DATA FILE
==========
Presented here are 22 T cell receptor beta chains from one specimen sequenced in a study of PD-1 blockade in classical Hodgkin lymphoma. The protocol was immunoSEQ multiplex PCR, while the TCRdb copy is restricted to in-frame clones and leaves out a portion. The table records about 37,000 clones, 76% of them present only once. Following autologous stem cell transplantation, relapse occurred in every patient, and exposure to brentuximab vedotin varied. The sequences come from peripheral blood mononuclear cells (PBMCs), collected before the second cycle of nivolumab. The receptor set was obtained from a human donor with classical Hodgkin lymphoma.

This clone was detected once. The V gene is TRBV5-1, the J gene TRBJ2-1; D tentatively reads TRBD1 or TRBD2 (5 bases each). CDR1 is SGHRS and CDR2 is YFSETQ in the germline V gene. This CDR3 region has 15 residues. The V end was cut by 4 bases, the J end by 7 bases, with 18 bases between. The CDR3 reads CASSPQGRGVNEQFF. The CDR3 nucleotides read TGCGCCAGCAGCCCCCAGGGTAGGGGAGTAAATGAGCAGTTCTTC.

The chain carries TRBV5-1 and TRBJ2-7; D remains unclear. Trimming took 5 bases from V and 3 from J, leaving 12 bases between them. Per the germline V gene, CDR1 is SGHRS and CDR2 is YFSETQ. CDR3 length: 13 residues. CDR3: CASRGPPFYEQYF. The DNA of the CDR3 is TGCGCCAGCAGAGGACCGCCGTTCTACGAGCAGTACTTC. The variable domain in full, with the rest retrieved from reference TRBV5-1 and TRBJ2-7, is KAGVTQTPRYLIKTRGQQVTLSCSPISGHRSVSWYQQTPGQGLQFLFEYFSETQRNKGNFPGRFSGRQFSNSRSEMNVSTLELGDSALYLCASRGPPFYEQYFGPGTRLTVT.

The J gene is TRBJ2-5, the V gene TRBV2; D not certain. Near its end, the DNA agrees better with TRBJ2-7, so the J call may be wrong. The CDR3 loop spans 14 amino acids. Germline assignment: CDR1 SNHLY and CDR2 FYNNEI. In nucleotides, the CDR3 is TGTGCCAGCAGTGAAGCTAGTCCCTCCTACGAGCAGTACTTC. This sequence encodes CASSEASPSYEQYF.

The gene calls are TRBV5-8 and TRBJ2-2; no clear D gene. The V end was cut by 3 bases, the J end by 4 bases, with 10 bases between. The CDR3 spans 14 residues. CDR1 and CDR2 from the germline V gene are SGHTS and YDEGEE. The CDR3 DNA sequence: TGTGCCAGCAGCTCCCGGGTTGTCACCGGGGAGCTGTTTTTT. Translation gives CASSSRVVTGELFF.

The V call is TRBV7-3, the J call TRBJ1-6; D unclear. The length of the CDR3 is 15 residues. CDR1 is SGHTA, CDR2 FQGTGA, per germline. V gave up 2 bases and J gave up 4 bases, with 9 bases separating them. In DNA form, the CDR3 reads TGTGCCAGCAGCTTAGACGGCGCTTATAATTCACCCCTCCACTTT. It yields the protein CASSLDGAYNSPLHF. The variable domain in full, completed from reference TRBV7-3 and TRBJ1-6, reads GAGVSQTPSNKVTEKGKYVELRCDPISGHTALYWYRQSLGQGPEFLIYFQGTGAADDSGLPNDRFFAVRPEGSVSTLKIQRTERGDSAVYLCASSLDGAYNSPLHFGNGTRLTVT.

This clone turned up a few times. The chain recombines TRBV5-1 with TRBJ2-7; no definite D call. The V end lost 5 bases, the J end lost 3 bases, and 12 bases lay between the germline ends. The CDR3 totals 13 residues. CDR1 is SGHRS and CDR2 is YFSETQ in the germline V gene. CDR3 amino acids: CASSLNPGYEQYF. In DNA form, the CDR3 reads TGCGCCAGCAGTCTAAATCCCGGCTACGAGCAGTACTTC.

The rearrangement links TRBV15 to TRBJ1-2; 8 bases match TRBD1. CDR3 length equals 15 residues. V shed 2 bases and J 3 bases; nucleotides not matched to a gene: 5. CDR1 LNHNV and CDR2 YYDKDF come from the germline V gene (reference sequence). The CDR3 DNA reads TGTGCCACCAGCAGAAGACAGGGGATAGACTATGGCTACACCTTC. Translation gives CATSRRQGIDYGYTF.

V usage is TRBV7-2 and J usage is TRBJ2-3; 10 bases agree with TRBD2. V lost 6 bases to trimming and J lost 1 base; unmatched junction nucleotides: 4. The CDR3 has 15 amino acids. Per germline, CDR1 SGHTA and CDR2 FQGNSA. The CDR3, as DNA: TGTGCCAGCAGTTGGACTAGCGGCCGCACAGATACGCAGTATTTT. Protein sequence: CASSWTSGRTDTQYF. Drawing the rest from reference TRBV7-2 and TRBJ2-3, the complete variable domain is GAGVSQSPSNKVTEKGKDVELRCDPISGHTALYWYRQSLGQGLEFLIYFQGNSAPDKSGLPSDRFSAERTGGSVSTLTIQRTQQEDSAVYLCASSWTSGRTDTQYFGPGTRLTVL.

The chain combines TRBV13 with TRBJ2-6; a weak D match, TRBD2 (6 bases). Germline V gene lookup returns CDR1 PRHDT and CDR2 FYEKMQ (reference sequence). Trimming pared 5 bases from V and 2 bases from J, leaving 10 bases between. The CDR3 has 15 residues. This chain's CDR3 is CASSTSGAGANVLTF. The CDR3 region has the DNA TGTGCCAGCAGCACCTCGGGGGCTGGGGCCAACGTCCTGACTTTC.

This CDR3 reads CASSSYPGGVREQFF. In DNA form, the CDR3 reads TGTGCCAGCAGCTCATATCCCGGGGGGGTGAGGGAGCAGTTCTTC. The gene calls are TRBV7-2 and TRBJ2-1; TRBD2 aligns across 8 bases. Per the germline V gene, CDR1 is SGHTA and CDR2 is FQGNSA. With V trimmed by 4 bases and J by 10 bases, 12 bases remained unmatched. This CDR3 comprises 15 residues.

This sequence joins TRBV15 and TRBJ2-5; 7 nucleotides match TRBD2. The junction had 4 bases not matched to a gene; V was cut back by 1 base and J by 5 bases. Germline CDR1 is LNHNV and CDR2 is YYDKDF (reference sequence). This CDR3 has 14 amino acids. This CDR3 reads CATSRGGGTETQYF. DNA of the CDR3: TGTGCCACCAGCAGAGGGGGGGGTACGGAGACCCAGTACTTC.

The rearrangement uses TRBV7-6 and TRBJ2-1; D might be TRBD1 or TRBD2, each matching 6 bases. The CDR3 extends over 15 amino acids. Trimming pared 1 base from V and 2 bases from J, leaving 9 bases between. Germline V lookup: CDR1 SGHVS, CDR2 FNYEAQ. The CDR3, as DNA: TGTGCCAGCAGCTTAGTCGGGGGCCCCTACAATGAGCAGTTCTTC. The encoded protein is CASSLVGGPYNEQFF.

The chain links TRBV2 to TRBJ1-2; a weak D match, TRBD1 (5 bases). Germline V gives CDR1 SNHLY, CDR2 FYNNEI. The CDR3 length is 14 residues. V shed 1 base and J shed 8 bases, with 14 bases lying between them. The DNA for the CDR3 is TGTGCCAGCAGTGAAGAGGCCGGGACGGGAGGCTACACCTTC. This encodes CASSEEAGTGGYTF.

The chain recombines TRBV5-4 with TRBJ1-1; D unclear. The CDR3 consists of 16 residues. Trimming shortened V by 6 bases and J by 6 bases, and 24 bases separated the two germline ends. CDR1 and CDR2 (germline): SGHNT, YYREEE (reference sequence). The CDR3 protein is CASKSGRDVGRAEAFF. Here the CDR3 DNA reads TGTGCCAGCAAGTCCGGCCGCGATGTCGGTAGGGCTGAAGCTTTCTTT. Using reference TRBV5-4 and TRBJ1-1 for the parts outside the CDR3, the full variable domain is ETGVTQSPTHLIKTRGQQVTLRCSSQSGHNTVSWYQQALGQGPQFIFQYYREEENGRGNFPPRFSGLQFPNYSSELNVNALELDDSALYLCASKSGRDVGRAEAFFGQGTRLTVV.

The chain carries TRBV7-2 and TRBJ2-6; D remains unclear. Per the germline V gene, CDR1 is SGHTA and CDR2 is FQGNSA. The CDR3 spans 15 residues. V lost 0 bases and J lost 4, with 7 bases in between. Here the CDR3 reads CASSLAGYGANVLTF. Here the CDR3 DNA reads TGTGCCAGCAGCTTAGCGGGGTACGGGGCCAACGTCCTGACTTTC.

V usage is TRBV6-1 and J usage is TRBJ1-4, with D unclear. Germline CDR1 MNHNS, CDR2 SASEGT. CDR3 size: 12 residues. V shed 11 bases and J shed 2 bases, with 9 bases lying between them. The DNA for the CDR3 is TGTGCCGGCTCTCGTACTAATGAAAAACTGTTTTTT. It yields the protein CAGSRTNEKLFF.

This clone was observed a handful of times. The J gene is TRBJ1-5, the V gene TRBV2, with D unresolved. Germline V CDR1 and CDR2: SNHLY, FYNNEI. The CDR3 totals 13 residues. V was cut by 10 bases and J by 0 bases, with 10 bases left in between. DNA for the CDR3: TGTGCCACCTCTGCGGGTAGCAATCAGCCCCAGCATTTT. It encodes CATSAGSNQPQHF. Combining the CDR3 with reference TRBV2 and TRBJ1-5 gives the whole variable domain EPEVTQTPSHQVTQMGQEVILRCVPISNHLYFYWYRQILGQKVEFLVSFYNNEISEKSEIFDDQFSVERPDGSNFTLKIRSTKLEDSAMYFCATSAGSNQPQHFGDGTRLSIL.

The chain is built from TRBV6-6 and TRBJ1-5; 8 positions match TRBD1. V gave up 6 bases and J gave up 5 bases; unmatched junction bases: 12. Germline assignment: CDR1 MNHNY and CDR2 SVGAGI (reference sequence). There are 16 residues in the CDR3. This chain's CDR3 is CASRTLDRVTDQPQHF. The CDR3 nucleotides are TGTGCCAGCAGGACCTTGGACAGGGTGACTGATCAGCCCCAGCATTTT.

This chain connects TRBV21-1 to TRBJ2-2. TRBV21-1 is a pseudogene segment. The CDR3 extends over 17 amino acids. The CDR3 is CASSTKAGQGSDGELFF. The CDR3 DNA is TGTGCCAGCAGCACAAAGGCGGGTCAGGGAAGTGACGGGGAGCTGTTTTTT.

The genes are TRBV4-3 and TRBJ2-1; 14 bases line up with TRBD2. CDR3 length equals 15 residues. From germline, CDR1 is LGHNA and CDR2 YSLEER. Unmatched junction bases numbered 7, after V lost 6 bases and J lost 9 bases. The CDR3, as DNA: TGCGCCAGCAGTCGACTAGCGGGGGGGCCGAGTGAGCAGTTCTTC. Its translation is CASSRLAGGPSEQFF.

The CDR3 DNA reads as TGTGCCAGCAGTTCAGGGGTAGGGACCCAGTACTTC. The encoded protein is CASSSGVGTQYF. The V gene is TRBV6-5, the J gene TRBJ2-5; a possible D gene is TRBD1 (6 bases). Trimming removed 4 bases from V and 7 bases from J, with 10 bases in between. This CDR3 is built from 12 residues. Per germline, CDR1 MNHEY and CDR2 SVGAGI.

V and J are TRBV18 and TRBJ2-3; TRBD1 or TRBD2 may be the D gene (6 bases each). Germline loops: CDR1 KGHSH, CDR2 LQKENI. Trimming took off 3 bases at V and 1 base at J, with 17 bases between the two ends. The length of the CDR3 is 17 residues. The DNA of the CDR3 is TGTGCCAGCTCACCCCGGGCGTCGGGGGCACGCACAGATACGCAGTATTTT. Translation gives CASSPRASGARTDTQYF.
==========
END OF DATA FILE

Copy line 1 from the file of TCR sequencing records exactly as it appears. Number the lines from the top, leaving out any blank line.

Presented here are 22 T cell receptor beta chains from one specimen sequenced in a study of PD-1 blockade in classical Hodgkin lymphoma. The protocol was immunoSEQ multiplex PCR, while the TCRdb copy is restricted to in-frame clones and leaves out a portion. The table records about 37,000 clones, 76% of them present only once. Following autologous stem cell transplantation, relapse occurred in every patient, and exposure to brentuximab vedotin varied. The sequences come from peripheral blood mononuclear cells (PBMCs), collected before the second cycle of nivolumab. The receptor set was obtained from a human donor with classical Hodgkin lymphoma.